Linked to OrbanMap and also developed by Metrolab, the Optimet real-time train occupancy system is designed to enhance passenger flow and reduce crowding on trains. “It should enable time savings of around 10 to 15% during boarding and alighting,” said Mr Poupart-Lafarge.
To boost management of multimodal operations, the Mastria control system brings together the different transport systems in a city (bus, metro, train, tram). Algorithms are used to anticipate increases in passenger demand, due to factors such as the weather and major public events, and so allow operators to deploy fleets in consequence = smarter capacity and energy use.
Alstom’s acquisition of Nomad Digital has given it a strong foothold in the fields of passenger Wi-Fi, infotainment, driver assistance, and remote condition monitoring systems for rail.
HealthHub is a predictive maintenance system for trains, signalling, and infrastucture.
Future forward – partnership power
When it comes to innovation, Alstom’s strategy appears to be based in part on channelling its existing expertise into new fields; in part on forging partnerships with tech firms and other outfits doing things it can’t, or doing them better.
Alstom owns undisclosed shared in EasyMile with two objectives in mind – to include AVs in its system offers and, at a later date, integrate the technology into Aptis.
‘Autonomous vehicles: a potential game changer for urban mobility’, a paper released in January 2017 by UITP, details the challenges ahead and outlines a way forward for introducing AVs to cities.
A recent development, this April 2017 Alstom signed a cooperation agreement with Airbus to exchange knowledge on cybersecurity. “We are proud to cooperate with Airbus, the world leader in aviation, on this programme, which will provide operators with innovative and efficient cybersecurity solutions for safer transport,” said Pascal Cléré, senior VP of Alstom’s Digital Mobility division. “This cooperation is fully in line with our ambition to be the precursor in the field of railway cybersecurity.”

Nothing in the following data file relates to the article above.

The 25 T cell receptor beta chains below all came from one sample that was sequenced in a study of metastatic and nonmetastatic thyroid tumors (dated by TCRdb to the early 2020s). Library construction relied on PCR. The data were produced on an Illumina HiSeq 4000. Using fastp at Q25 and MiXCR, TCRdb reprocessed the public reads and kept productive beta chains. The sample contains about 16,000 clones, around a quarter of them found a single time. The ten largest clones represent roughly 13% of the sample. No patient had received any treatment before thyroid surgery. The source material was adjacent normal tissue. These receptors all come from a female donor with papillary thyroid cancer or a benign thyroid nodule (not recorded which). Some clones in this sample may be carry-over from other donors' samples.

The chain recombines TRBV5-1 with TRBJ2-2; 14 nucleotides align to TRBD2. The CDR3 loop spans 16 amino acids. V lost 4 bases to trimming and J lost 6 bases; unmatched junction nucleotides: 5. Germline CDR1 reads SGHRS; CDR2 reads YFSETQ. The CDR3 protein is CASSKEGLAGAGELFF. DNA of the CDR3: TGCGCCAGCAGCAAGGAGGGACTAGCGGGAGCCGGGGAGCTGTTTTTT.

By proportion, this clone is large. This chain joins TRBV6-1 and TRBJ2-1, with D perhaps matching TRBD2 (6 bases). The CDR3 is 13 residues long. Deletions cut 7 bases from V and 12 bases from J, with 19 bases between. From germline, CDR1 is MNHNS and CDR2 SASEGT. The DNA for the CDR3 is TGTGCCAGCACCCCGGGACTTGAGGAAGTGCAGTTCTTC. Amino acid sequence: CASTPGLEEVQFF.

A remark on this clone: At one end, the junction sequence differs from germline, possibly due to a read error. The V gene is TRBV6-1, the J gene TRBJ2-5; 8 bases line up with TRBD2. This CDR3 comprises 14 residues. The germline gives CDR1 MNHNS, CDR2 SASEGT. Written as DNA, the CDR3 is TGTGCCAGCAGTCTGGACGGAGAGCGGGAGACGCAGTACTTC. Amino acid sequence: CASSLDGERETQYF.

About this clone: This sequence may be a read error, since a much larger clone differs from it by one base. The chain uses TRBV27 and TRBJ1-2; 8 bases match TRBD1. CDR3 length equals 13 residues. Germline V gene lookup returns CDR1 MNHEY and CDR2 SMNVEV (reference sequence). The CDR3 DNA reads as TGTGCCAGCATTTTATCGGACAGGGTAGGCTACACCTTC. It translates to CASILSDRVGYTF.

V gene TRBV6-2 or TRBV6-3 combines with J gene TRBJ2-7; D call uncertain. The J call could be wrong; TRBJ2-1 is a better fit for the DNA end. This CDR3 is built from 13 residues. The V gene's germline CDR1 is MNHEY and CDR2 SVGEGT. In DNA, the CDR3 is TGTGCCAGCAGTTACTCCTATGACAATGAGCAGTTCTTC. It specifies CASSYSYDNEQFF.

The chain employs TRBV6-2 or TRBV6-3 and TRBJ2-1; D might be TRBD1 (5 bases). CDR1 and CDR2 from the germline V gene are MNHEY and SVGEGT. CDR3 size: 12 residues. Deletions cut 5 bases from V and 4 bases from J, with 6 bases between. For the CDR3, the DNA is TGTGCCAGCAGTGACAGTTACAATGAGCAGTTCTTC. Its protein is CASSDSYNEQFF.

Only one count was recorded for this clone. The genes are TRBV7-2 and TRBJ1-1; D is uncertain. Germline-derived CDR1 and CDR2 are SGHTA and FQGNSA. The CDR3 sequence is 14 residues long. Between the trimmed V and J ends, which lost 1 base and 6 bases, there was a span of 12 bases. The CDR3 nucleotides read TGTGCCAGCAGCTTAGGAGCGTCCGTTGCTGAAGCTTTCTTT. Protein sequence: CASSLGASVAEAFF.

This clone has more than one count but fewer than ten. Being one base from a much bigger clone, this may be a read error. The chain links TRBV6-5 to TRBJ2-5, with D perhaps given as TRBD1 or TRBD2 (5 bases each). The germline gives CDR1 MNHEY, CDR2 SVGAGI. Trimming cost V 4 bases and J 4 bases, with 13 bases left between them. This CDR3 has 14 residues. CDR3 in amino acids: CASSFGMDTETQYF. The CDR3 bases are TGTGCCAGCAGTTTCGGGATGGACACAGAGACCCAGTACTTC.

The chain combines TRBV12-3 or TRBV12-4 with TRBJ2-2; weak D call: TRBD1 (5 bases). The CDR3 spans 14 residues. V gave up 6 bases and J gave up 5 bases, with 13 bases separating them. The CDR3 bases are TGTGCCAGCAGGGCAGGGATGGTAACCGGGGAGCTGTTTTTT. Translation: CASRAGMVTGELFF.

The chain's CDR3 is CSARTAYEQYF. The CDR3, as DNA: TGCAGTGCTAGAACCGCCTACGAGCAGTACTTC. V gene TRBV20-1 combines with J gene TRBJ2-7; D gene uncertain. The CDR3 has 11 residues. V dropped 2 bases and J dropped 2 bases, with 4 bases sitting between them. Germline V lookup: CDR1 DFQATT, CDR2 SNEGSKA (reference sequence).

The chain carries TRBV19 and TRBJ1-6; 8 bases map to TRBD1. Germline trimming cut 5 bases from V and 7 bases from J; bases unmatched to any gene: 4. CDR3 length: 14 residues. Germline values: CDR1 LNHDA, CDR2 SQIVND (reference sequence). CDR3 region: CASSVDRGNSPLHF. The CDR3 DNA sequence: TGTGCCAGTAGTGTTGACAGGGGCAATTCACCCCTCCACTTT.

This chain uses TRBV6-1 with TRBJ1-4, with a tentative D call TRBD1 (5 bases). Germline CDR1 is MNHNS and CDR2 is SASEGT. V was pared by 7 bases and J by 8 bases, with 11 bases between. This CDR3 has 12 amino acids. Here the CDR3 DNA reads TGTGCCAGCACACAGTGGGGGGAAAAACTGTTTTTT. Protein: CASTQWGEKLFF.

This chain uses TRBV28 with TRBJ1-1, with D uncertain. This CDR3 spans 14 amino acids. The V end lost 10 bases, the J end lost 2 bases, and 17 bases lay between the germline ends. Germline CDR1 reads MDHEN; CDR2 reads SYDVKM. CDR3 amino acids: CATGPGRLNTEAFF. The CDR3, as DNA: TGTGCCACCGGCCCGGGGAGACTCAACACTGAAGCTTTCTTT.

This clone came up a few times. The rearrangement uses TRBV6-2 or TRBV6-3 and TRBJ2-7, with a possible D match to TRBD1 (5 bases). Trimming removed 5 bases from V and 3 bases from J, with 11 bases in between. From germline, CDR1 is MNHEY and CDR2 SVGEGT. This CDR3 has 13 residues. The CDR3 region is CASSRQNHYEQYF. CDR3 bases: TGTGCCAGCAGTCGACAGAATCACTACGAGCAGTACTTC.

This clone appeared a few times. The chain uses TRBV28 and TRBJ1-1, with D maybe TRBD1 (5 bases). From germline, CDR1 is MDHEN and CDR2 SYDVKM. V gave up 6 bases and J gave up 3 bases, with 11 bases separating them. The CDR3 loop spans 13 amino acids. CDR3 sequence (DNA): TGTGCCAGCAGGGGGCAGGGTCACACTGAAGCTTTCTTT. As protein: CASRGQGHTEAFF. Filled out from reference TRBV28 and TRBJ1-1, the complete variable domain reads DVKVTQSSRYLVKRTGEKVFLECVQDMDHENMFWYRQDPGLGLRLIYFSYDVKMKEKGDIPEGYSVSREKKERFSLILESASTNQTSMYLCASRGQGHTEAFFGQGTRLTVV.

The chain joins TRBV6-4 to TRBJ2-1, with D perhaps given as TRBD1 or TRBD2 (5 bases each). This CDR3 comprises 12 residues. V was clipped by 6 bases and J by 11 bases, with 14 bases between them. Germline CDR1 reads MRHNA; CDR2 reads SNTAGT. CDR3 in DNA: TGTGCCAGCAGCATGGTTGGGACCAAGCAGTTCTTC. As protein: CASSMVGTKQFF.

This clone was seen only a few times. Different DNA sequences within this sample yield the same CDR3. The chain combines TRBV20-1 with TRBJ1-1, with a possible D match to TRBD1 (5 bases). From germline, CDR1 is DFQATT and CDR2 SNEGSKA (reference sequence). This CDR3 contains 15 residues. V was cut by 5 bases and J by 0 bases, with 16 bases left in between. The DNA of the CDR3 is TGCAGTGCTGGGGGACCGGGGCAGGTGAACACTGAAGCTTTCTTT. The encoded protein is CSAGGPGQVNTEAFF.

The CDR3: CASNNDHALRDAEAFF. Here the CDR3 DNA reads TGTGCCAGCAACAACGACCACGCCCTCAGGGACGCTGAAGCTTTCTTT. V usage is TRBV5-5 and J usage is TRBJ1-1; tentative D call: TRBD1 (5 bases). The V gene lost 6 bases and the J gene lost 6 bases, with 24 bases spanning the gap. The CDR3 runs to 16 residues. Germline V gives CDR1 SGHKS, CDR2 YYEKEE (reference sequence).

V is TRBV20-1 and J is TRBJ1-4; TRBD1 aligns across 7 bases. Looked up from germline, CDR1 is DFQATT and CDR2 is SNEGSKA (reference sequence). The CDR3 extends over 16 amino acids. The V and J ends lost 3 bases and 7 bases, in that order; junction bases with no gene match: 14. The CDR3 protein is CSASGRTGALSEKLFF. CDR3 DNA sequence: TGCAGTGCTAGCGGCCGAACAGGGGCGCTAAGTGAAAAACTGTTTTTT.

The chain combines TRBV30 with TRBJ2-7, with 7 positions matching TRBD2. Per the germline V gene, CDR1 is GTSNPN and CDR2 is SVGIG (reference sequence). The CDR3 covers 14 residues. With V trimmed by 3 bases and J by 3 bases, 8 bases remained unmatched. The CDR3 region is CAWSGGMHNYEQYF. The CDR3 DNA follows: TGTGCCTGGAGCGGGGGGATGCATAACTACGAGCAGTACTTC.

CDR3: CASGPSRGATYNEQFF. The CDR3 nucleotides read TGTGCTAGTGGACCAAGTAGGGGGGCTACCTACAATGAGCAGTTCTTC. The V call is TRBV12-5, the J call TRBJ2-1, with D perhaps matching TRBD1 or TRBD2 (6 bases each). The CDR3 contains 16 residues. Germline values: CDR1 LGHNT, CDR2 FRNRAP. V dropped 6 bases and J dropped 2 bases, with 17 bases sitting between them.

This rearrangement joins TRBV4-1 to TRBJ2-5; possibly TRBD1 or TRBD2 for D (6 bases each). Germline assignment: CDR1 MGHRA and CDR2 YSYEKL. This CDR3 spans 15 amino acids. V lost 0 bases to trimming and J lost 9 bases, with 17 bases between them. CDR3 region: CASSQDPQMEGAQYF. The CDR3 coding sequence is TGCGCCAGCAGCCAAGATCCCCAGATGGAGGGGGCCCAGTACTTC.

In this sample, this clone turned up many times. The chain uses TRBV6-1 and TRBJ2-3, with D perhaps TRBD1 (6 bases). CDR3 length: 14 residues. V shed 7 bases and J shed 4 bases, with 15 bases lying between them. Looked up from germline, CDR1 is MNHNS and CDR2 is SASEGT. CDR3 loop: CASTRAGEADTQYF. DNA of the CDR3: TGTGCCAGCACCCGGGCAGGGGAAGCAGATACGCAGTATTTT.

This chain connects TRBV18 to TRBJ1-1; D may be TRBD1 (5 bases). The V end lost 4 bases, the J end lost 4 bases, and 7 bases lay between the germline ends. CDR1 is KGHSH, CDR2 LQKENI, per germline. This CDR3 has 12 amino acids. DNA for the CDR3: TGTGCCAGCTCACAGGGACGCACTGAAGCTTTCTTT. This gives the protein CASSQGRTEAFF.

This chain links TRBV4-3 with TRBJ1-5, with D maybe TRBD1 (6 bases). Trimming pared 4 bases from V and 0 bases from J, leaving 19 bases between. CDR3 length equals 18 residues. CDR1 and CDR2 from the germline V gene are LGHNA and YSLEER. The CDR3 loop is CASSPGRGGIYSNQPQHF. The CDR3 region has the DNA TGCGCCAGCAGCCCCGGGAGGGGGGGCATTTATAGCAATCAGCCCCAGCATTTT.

The autonomy of intercity trains and leadership of the market come 2020 are also in its sights. On this topic, Mr Poupart-Lafarge was keen to point out how the benefits of this technology will go beyond cost savings on drivers. “It will also enable greater flexibility of fleets with regards infrastructure and factors external to the trains.”
On the hot topic of consolidation, Alstom’s number one remained elusive: “We are in a good position to benefit from developments over the past five years.”
He doesn’t see hyperloop technology (French Railways/SNCF has invested in it) and flying vehicles (as in Dubai) as direct competitors to rail; but doesn’t dismiss them altogether either. Indeed, the message is clear – “if integration opportunities arise from these technologies in the years to come, Alstom is interested.”
Figuring it out
This May 4, Alstom confirmed orders of €10,008 million booked in the 2016/2017 fiscal year – a figure up from the €10,636m over the same period for 2015/2016, which included a €3.2 billion contract in India.
The sustained level of R&D (gross costs) amounts to €248m, i.e. 3.4% of sales for this 2016/17 fiscal year.
The company says that over the past 12 months it has continued to implement its 2020 strategy, which is based on customer-orientated organisation; a complete range of solutions; value creation through innovation; operational and environmental excellence; diverse and entrepreneurial people.
By 2020, sales should grow organically by 5% per year.
“We are particularly proud to have been awarded the first contract for high speed trains in the USA,” said Mr Poupart-Lafarge. “A particular focus has also been put on innovation with the launch of the first hydrogen train, as well as a number of digital solutions that meet new customer needs and passenger expectations.”
Alstom at the GPTS in Montréal, 15-17 May – Stand N°: 2K104
Photo sources, unless marked: Alstom and Passion4Transport